While perturbations of infinitely small magnitude develop independently, nonlinearity makes different types of a fluid’s motion to interact in physical reality which deals with finite-magnitude perturbations. The wave modes may excite nonwave modes which form inhomogeneities in turn impacting on wave propagation; waves may be scattered by other waves, and so on [14–16]. Apart from nonlinearity, the reasons for interaction are irreversible losses in energy and momentum or/and the disturbance of adiabaticity. In description of nonlinear interaction of modes, we face with mathematical difficulties much serious as compared to the case of nonlinear dynamics of individual mode. The nonlinear excitation of the entropy mode in the field of slow and fast magnetosonic perturbations for different kinds of external heating-cooling function is the subject of this study. Following Nakariakov and coauthors, we consider weakly nonlinear flow of completely ionized gas affected by some generic heating-cooling function. Weak nonlinearity means the smallness of the Mach number in a flow: . Also, the impact of nonlinearity may be obtained as corrections to the linear results. This concerns the links between specific perturbations inside every mode and dynamic equations. The method which has been applied by the author in studies of nonlinear interaction of wave and nonwave modes in a number of different fluid flows is useful in investigation of magnetic flows as well. It allows subdividing nonlinear dynamic equations for perturbations in a specific mode from the system of conservation equations in a differential form. The procedure is in fact some linear combination of equations which eliminates all liner terms containing nonspecific perturbations. The dynamic coupling equations include the first-order derivatives with respect to time. The quadratic nonlinear terms which are products of nonspecific perturbations and their derivatives form the “foreign forces”. In the context of weak nonlinearity, the quadratic terms including magnetosonic perturbations are of importance. Nonlinear corrections in the dynamic equations for fast and slow magnetosonic perturbations may be also considered as a result of self-interaction of corresponding wave mode. Nonlinearity, even weak, accumulates in time and is responsible for formation of shock fronts, enrichment of perturbations’ spectrum, and nonlinear transfer of energy and momentum. In regard to magnetoacoustic heating, nonlinear transfer of the wave energy into the energy of the entropy mode leads to forming of the thermal lenses which in turn scatter sound. The effects of plasma’s boundaries are not considered. Nonlinear dynamic equations are valid with the accepted accuracy up to quadratic nonlinear terms, that is, up to terms proportional to the squared Mach number, . That concerns also terms originating from the heating-cooling function. The perturbations which specify the entropy mode enhance with time. In the frames of a model, their magnitudes should not exceed magnitudes of corresponding wave perturbations. When these magnitudes equalize, the entropy mode may have impact on the wave process. Hence, the equations are valid over some temporal and spatial domains, where wave perturbations remain dominant.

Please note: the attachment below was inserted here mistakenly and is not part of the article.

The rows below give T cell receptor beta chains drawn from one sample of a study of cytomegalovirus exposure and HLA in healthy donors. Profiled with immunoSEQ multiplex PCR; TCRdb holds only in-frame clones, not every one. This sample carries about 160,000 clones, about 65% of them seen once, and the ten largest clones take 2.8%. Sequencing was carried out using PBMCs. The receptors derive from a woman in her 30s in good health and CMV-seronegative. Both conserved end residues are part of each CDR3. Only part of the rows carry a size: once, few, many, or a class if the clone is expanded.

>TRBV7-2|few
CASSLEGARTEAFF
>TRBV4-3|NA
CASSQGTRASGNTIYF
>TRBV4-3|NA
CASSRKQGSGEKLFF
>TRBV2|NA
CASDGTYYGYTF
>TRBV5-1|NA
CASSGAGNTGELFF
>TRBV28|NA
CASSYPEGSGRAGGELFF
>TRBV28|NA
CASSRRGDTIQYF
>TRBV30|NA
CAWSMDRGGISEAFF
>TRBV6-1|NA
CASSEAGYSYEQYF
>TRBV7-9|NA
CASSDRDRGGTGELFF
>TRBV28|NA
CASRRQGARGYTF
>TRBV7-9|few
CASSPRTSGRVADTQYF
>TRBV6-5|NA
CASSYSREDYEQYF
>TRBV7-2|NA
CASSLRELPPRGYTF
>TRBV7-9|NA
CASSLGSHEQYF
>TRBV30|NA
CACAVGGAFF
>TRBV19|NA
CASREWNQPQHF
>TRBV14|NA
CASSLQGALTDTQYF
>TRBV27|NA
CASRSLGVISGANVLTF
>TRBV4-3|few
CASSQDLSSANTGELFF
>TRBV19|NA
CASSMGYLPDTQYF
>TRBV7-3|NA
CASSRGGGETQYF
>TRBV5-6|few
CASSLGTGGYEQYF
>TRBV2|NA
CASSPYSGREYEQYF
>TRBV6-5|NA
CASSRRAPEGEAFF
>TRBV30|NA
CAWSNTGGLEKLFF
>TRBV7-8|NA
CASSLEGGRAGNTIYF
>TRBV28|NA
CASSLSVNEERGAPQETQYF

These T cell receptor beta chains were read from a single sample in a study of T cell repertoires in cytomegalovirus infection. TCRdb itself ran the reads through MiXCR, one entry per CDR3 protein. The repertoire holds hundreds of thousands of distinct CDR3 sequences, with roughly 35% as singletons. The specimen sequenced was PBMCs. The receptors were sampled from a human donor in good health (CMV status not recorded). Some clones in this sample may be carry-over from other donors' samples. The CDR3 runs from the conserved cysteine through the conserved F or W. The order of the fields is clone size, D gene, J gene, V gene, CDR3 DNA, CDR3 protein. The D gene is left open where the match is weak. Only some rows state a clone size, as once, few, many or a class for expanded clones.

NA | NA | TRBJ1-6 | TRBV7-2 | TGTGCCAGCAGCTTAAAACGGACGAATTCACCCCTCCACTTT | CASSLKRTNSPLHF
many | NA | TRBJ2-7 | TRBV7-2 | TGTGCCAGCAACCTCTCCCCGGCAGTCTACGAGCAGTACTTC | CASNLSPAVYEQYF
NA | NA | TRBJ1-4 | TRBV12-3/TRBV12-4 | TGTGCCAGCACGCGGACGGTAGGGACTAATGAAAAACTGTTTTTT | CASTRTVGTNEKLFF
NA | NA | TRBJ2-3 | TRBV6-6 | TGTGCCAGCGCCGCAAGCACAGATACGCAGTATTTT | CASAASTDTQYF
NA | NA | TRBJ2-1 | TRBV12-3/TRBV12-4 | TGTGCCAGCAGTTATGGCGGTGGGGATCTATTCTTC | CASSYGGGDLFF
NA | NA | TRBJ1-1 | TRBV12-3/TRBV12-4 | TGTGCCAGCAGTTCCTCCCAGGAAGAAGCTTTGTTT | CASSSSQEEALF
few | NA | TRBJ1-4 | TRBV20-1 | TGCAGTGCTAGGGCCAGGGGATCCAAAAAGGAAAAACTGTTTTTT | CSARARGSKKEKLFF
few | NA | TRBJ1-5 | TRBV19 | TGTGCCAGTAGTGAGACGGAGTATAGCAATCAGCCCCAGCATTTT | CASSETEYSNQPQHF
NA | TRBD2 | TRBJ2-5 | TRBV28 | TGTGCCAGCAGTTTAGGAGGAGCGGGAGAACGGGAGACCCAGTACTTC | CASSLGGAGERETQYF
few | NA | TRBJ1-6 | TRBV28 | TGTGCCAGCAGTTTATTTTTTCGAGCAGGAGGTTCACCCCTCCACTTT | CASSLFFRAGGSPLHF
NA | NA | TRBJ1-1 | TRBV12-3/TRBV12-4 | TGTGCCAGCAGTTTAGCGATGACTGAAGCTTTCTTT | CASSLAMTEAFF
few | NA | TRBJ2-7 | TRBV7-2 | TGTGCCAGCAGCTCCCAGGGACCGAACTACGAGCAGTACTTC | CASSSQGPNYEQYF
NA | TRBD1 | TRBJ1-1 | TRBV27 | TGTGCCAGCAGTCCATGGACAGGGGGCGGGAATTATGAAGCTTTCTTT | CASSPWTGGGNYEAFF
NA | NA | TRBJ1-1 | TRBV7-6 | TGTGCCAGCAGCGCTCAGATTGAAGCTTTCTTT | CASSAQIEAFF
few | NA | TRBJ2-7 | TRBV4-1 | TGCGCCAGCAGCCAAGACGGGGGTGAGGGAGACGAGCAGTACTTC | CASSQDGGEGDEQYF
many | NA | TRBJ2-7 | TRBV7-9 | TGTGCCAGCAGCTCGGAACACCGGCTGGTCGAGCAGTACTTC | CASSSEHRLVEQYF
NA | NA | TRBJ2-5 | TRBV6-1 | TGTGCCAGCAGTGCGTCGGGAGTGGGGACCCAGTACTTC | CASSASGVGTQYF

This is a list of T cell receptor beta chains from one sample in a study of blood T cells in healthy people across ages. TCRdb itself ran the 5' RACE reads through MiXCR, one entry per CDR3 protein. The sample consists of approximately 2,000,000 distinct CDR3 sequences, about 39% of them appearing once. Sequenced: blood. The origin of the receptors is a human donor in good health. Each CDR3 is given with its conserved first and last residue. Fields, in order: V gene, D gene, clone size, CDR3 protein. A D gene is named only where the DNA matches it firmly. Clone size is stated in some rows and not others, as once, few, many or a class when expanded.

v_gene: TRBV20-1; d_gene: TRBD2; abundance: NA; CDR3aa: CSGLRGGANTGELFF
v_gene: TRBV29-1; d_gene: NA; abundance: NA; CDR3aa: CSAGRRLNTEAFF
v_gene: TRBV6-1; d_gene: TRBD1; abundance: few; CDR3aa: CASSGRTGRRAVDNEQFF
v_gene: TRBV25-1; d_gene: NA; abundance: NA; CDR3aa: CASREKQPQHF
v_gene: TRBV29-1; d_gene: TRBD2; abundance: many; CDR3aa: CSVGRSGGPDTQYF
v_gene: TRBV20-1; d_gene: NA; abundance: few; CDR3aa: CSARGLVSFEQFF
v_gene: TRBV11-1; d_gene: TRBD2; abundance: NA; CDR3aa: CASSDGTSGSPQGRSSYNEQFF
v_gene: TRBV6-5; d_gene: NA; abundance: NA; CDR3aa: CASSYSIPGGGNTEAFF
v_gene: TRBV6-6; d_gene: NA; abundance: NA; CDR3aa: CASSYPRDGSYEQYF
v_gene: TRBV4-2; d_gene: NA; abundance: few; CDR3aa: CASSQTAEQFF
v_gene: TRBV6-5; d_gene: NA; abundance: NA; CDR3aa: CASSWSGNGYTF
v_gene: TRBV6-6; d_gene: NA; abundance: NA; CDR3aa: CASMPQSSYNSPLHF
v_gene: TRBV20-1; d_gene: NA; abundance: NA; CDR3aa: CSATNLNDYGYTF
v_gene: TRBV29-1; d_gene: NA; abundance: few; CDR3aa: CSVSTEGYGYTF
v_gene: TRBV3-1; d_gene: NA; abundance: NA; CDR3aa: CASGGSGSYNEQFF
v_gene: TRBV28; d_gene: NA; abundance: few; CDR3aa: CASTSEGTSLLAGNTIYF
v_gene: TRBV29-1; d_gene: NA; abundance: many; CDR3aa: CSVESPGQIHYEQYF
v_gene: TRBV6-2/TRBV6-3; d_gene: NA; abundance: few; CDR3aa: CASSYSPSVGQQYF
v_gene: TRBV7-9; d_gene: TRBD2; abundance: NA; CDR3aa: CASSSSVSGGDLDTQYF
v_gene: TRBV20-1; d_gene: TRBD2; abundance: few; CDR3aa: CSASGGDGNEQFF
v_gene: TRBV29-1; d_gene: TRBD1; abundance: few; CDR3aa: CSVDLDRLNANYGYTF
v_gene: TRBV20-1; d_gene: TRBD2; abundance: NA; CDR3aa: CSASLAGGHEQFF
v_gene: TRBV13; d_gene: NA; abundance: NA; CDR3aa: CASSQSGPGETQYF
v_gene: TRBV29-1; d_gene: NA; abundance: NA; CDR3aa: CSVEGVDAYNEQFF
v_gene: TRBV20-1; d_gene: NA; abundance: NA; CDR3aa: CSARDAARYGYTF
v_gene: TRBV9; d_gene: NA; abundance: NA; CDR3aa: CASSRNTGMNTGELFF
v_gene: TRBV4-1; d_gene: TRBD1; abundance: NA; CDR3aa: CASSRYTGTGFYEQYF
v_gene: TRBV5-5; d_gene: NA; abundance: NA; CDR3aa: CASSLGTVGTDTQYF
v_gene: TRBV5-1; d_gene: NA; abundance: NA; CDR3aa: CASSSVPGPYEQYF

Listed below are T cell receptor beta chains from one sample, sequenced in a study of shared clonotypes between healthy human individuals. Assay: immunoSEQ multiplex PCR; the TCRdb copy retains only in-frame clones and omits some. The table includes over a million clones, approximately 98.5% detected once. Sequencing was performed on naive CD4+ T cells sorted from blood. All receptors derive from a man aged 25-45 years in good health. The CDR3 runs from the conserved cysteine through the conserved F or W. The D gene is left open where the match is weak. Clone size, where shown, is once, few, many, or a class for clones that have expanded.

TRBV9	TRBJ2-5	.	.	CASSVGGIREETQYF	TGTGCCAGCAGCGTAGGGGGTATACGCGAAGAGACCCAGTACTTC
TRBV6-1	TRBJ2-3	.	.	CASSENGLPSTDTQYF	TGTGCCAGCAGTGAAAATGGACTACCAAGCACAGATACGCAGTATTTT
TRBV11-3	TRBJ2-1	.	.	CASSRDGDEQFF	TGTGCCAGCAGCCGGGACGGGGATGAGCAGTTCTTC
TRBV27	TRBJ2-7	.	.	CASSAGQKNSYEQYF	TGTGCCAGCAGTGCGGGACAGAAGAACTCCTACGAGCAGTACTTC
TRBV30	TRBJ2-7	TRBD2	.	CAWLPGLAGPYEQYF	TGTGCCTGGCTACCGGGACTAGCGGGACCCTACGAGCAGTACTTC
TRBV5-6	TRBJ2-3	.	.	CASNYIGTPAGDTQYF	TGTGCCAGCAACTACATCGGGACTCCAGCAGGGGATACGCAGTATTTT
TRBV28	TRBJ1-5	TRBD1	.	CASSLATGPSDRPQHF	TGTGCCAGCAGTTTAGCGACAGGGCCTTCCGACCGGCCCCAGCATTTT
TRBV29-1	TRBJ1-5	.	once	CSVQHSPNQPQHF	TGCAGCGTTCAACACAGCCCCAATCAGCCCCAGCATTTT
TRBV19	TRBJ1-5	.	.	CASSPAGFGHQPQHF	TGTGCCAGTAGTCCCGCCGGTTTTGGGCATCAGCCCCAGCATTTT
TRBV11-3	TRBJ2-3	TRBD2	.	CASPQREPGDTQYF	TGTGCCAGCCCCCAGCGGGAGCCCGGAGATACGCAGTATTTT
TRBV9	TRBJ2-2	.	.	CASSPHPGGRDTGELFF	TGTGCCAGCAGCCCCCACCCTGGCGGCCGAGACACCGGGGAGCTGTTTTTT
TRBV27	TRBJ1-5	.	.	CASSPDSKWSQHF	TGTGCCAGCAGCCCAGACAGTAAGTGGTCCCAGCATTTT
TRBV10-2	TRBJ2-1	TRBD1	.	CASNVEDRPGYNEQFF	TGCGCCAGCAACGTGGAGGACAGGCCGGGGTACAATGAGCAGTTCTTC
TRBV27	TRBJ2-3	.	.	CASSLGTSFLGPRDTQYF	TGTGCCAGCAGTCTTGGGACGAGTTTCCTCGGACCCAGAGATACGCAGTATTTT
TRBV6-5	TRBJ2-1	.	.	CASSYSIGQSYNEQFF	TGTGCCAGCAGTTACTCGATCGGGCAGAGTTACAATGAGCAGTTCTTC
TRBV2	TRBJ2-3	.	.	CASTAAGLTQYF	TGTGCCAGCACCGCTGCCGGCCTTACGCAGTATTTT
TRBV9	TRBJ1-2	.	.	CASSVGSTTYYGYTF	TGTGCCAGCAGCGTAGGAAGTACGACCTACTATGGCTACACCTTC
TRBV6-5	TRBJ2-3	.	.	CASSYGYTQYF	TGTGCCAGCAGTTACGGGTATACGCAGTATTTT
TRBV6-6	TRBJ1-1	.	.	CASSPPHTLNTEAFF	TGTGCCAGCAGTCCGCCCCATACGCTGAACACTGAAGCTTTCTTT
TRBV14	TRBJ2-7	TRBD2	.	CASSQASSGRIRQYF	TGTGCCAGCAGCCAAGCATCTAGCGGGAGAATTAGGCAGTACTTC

One may expect that not only the wave processes, but the magnetoacoustic heating reveals anomalous behavior in the isentropically unstable active plasma, as it happens to all acoustically active media independently on the physical reason of acoustical activity [6, 7]. The subsequent analysis confirms this conclusion. We do not consider mechanical and thermal losses in a plasma and its finite electrical conductivity which are well studied. They introduce additional attenuation and dispersion. The magnetoacoustic heating due to propagation of the MHD perturbations across the straight magnetic field has been studied by the author in [17, 18]. In this study, we analyze the instantaneous dynamic equation of excitation of the entropy mode by fast and slow MHD sound modes in the field of planar waves which form an arbitrary angle with the magnetic strength and discuss it in some physically meaningful cases of wave perturbations and the heating-cooling function. That concerns also the case of nonadiabatic instability. The first results in a special case of heating-cooling function which depends exclusively on temperature may be found in the recent author’s paper [19]. In this study, we make conclusions about entropy perturbations due to magnetosonic heating in general case.

#### 2. Perturbations of Infinitely Small Magnitude in the MHD Flow

The system of PDE equations consists of continuity equation, momentum equation for ionized gas, energy balance equation, and electrodynamic equations: where , , , and are the velocity of a plasma, the magnetic field strength, plasma’s pressure, and density, respectively, and is the magnetic permeability of free space. is the heating-cooling function which disturbs adiabaticity of wave perturbations in a plasma. The choice of the heating-cooling function which depends on pressure and density makes using these basic thermodynamic variables and expressing all other thermodynamic quantities such as internal energy as functions of pressure and density convenient. Following [11], it is assumed to be dependent on pressure and density. The third equation in the set (1) relates to an ideal gas with the caloric equation of state where denotes the internal energy of a gas and is the ratio of specific heats under constant pressure and constant density. We consider the same geometry of a flow as in [11]. The equilibrium magnetic strength lies in the plane. Its equilibrium magnitude is constant, and it forms constant angle with the positive direction of axis , so denote projections of onto axis and . Axis points to the direction of wave propagation. Figure 1 recalls the geometry of a planar flow.